Click image for enlargement and elaboration
Mechanisms underlying the early and late onset of puberty
Over the last hundred years, the age of puberty in the developed world has significantly decreased. Our project starts from the hypothesis that the onset (as well as the end) of the reproductive period are regulated by evolutionary mechanisms, which are underpinned by environmental signals during development. These signals include nutrition, maternal care and bonding. The work of our clinical and experimental collaborators, in humans and in rats, has shown that fetal adaptation to poor nutrition advances pubertal onset, highlighting the importance of prenatal and postnatal interactions in influencing reproductive strategies. New studies have suggested that poor maternal care and bonding can also impact on reproductive maturation. We draw on the knowledge of evolutionary biology and anthropology to build models and hypotheses tested in experimental research and in clinical studies.
Gluckman PD and Hanson MA. Evolution, development and timing of puberty. Trends in Endocrinology and Metabolism 2006; 17: 7-12.
Sloboda DM, Howie GJ, Pleasants A, Gluckman PD and Vickers MH. Pre- and postnatal nutritional histories influence reproductive maturation and ovarian function in the rat. PLoS One 2009; 4(8): e6744.
Nutrition and the age of puberty
Over the course of the twentieth century, the age of puberty in developed countries has decreased from 17 to 12.5 years. Following clinical studies that showed that girls small at birth but large at 8 years, reached menarche earlier, animal models were used to explore if low-calorie nutrition before birth and/or during lactation accelerated the age of sexual maturation. In the graph on the right we see results of a study conducted on rats undernourished (UN) or fed a control (Cont, C) or a high fat (HF) diet during pregnancy (P), lactation (L) and afterwards (following ‘+’ sign). The earliest onset of menarche was found in the group undernourished in pregnancy and lactation but fed a high fat diet afterwards.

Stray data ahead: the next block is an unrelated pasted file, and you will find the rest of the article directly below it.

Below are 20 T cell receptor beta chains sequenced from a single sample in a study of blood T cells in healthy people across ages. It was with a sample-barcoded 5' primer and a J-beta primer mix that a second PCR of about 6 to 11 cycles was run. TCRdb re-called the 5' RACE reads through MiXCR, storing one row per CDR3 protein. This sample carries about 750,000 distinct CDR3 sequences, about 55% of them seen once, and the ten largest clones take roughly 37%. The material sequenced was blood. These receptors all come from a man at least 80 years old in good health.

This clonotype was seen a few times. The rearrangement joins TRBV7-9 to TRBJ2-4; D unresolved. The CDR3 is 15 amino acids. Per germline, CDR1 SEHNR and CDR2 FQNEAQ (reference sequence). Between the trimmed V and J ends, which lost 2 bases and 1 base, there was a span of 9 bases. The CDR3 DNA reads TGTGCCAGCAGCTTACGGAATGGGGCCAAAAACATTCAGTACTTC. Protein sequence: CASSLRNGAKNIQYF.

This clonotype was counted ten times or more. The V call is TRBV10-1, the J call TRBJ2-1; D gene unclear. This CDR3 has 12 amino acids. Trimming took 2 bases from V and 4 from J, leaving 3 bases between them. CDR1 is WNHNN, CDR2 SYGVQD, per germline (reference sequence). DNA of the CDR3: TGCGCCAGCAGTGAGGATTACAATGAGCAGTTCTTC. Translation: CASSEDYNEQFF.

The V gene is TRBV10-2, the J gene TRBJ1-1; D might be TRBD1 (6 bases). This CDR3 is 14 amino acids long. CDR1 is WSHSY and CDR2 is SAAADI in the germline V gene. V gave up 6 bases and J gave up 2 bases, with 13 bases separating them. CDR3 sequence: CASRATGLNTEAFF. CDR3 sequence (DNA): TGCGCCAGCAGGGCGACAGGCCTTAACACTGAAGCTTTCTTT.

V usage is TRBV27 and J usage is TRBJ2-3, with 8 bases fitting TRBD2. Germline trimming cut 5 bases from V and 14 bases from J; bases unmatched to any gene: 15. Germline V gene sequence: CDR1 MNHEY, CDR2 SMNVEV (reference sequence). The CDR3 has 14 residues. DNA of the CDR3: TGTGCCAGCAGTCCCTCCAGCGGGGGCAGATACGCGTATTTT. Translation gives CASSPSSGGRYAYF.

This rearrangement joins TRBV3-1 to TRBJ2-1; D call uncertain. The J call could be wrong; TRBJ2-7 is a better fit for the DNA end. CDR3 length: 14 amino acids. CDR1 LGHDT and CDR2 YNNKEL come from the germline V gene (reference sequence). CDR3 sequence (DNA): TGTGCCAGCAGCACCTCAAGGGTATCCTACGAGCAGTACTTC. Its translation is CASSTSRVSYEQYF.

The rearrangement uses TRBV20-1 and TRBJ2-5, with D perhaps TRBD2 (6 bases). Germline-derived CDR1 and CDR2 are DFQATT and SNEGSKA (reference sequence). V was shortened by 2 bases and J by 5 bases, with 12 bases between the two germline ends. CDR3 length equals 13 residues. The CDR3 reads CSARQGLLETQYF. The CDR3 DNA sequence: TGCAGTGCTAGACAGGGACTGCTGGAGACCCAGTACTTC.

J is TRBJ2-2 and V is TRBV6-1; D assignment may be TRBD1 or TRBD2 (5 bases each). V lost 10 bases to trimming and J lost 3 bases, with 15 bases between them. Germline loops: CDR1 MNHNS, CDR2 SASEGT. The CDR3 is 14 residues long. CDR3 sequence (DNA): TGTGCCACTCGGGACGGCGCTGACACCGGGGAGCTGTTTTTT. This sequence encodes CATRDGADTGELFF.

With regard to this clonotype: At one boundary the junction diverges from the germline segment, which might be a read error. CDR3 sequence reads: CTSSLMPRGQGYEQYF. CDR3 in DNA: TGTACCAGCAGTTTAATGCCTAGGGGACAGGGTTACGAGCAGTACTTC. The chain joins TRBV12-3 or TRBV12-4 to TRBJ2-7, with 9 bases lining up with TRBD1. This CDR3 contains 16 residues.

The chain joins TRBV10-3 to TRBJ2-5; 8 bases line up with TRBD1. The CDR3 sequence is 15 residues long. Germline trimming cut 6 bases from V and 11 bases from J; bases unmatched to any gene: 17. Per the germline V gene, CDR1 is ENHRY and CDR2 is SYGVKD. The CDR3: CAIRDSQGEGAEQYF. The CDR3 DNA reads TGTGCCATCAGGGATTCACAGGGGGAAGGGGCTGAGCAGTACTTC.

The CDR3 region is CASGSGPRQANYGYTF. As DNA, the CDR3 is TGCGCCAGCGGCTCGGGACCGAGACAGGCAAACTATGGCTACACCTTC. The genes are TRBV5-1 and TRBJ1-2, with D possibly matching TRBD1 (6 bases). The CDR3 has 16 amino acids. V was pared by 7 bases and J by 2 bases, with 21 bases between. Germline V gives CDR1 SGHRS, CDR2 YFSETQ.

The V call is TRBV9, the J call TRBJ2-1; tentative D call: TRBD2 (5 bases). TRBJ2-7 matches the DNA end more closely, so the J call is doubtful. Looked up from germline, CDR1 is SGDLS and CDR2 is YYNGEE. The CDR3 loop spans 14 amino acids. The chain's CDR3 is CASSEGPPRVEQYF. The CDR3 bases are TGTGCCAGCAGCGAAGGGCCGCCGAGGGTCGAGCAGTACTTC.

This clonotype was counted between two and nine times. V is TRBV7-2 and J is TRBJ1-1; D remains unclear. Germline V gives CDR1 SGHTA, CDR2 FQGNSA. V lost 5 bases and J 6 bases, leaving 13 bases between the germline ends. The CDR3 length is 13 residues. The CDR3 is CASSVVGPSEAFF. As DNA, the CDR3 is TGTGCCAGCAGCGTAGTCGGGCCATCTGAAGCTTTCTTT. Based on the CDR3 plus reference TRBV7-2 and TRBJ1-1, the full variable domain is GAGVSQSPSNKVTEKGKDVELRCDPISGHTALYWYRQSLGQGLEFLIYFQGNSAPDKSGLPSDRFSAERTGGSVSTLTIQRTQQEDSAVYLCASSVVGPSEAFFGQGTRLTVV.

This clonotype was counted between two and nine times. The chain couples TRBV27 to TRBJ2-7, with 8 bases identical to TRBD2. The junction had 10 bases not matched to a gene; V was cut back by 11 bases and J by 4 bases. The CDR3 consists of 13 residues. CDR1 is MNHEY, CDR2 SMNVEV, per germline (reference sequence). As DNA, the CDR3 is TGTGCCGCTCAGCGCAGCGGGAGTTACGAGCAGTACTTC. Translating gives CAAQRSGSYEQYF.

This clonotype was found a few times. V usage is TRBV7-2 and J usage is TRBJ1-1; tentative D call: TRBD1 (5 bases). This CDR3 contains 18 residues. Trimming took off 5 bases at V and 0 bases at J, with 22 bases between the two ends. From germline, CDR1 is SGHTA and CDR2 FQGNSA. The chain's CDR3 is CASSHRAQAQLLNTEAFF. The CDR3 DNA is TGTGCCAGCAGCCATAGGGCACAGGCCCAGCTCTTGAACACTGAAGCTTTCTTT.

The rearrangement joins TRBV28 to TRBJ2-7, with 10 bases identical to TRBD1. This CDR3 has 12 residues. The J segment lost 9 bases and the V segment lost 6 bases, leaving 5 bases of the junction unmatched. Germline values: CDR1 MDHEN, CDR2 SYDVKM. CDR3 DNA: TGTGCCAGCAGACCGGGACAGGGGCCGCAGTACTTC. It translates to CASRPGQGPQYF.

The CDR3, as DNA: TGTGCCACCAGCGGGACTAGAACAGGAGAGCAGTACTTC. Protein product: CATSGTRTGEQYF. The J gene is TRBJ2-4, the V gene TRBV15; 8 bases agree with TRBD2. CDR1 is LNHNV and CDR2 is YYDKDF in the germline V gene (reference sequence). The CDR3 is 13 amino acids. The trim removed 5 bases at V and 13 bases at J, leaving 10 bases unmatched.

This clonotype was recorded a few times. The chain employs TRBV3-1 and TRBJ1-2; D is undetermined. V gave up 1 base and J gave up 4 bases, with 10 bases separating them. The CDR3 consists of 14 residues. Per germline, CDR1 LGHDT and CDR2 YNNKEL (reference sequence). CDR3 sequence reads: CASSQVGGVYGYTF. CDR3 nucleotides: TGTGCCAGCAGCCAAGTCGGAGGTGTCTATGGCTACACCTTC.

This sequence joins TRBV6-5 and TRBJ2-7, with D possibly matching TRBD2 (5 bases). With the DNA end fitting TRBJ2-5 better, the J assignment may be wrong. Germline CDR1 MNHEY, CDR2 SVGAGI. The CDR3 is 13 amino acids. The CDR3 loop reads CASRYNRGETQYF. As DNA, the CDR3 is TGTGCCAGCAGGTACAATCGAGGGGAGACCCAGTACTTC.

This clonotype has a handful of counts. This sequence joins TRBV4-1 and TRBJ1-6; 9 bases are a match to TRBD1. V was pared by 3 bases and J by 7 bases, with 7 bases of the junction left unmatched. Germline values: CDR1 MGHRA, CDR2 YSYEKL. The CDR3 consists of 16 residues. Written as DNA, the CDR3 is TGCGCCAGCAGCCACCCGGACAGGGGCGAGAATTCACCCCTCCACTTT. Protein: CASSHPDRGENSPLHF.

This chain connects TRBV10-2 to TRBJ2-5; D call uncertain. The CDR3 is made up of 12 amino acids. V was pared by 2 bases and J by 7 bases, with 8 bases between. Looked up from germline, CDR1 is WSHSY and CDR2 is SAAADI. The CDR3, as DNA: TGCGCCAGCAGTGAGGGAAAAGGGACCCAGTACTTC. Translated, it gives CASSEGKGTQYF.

Interestingly, the group which received a high fat diet through all stages also entered puberty early in comparison to controls, yet progesterone levels in the two groups were divergent: low in the UN and high in the HF group. This indicates that the lowering of the age of puberty takes place in two different evolutionary scenarios. In the first case, the offspring of undernourished dams matured early to hasten reproduction in expectation of a short lifespan in the predicted poor nutritional environment; in the second, the offspring of dams fed the high fat diet the goal might have ‘chosen’ to extend the length of the reproductive period. The former can be viewed as an attempt to maintain fitness in a difficult environment, the latter an opportunistic increase in fitness in response to a predicted abundance.
This graph is based on data published in Sloboda et al. Pre- and postnatal nutritional histories influence reproductive maturation and ovarian function in the rat. PLoS One 4(2009), e6744.